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Shawnee suffragist remembered for 19th Amendment passage efforts

By Vicky O. Misa | Vicky.misa@news-star.com | (405) 214-3962 | Twitter: @Vicky_NewsStar
The Shawnee News-Star

More than 130 area residents gathered at Larch-Miller Park Sunday evening to pay tribute to one of Shawnee's own. A hundred years ago, Shawnee school teacher and suffragist Aloysius Larch-Miller fought for women's rights — specifically their right to vote.

More than 130 area residents gathered at Larch-Miller Park Sunday evening at Larch-Miller Park for a rededication and in celebration of its namesake, Aloysius Larch-Miller, a local suffragist who fought for women's right to vote 100 years ago.

In a string of events typically only seen in a movie script, Larch-Miller's most memorable — and victorious — battle achieved an immense milestone for all Oklahoma — and ultimately all American — women just before her life ended abruptly at age 33.

Already sick in bed for a week with the Spanish Flu, on Jan. 31, 1920, Oklahoma's ratification committee secretary got up determined to debate State Attorney General S.P. Freeling during the Pottawatomie County Convention in Tecumseh. At that convention, they were to vote on the resolution to call for a special session and approval of the 19th Amendment.

Larch-Miller's words did not go unheard.

The resolution passed 2-to-1, offering proof of her victory against Freeling. Immediately afterward, Larch-Miller was reported to have said, “now it shall be done,” but she did not get the privilege of witnessing it.

She died just more than 24 hours later, on Feb. 2, at 2:45 a.m., due to pneumonia.

“It stunned all of Shawnee and much of Oklahoma,” former Shawnee Public Schools Superintendent and event organizer Marilyn Bradford said. “She was well known all over the state particularly for her Red Cross work. The governor had the flags lowered to half-staff and attended her services at St. Benedict’s Church in Shawnee.”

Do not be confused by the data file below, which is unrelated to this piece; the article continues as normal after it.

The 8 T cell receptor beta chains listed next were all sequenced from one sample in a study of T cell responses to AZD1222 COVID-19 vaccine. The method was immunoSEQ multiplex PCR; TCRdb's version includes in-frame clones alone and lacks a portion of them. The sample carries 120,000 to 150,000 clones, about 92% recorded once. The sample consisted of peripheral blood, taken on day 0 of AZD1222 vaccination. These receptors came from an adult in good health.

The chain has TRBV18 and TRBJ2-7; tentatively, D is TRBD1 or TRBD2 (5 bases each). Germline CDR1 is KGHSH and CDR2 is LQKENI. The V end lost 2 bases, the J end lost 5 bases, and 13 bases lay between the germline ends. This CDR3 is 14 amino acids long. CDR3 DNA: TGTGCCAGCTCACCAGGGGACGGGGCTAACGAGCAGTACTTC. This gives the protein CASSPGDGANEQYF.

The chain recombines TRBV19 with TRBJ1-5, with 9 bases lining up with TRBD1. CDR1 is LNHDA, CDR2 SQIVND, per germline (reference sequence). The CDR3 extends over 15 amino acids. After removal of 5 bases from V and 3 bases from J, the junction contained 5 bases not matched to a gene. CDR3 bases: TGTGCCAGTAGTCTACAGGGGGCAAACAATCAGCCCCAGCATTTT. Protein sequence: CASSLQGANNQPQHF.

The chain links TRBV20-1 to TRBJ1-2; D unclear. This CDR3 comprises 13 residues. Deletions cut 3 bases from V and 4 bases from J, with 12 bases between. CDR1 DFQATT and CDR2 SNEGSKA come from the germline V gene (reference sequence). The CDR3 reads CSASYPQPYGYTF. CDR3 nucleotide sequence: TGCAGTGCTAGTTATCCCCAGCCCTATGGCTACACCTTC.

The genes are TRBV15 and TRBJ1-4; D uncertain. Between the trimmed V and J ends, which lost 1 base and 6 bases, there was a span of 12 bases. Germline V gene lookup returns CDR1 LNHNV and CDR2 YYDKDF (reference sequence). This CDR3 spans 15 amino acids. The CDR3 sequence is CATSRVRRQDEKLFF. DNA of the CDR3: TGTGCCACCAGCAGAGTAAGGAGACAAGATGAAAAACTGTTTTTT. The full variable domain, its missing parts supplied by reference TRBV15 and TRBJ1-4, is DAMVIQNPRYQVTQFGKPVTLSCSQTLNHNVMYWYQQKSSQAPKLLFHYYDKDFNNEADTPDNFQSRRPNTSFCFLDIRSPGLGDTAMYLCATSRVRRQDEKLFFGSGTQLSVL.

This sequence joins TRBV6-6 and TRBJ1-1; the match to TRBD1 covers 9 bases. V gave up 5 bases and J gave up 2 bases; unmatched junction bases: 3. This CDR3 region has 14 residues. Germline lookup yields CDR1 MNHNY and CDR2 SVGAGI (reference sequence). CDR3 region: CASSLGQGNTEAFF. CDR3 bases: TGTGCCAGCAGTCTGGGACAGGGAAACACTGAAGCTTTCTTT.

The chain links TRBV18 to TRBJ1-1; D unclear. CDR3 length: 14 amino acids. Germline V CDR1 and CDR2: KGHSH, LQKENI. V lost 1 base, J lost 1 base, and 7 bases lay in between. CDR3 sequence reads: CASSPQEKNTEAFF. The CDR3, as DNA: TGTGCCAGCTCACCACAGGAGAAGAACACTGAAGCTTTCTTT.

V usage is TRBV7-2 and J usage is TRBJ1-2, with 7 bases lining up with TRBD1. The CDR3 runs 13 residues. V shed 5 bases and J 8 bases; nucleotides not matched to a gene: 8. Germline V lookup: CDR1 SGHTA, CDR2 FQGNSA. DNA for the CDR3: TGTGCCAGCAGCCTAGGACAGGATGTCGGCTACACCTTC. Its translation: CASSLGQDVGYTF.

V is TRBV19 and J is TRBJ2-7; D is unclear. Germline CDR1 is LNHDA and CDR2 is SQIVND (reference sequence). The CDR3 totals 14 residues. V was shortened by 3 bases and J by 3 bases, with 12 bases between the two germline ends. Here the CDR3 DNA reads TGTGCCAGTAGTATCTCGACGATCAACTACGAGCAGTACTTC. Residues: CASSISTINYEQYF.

All the newspapers that recorded her death called her a martyr for women’s suffrage, Bradford said.

Sunday's event blended 1920 and 2020 together with some common ties — some purposefully, others coincidentally. Marching down Broadway and into the park, many women were adorned in white, with purple and gold sashes, some in hats, while chanting and carrying signs reminiscent of the suffrage movement. Separated by social distancing requirements and masks due to COVID-19 precautions, more than 130 attendees gathered to remember an important and timely piece of Shawnee history.

Dressed as an early 1900s-era suffragist, Rebecca Fry, of Shawnee Little Theatre, offered an account of Larch-Miller's life as a beloved local teacher and her efforts toward the suffrage movement.

Ladies look over photos of Aloysius Larch-Miller during a park rededication ceremony in her honor.

Representing the city, Mayor Ed Bolt officially designated Aug. 23, 2020, Aloysius Larch-Miller Day in Shawnee.

Tom Terry, longtime Beautification Committee member, master gardener and initiator behind the rededication, shared details of the park's recent improvements made just before the event. Flowerbeds, the addition of an arch over the park entrance and rearrangement of the memorial stone were among the new features.

Resident Susan Morris spoke of Larch-Miller's work with the American Red Cross, Dr. Tiffany Nagel-Monroe, of St. Paul's United Methodist Church, gave a benediction and Ronnye Sharp led event attendees in song, which would have been a common occurrence at suffrage rallies.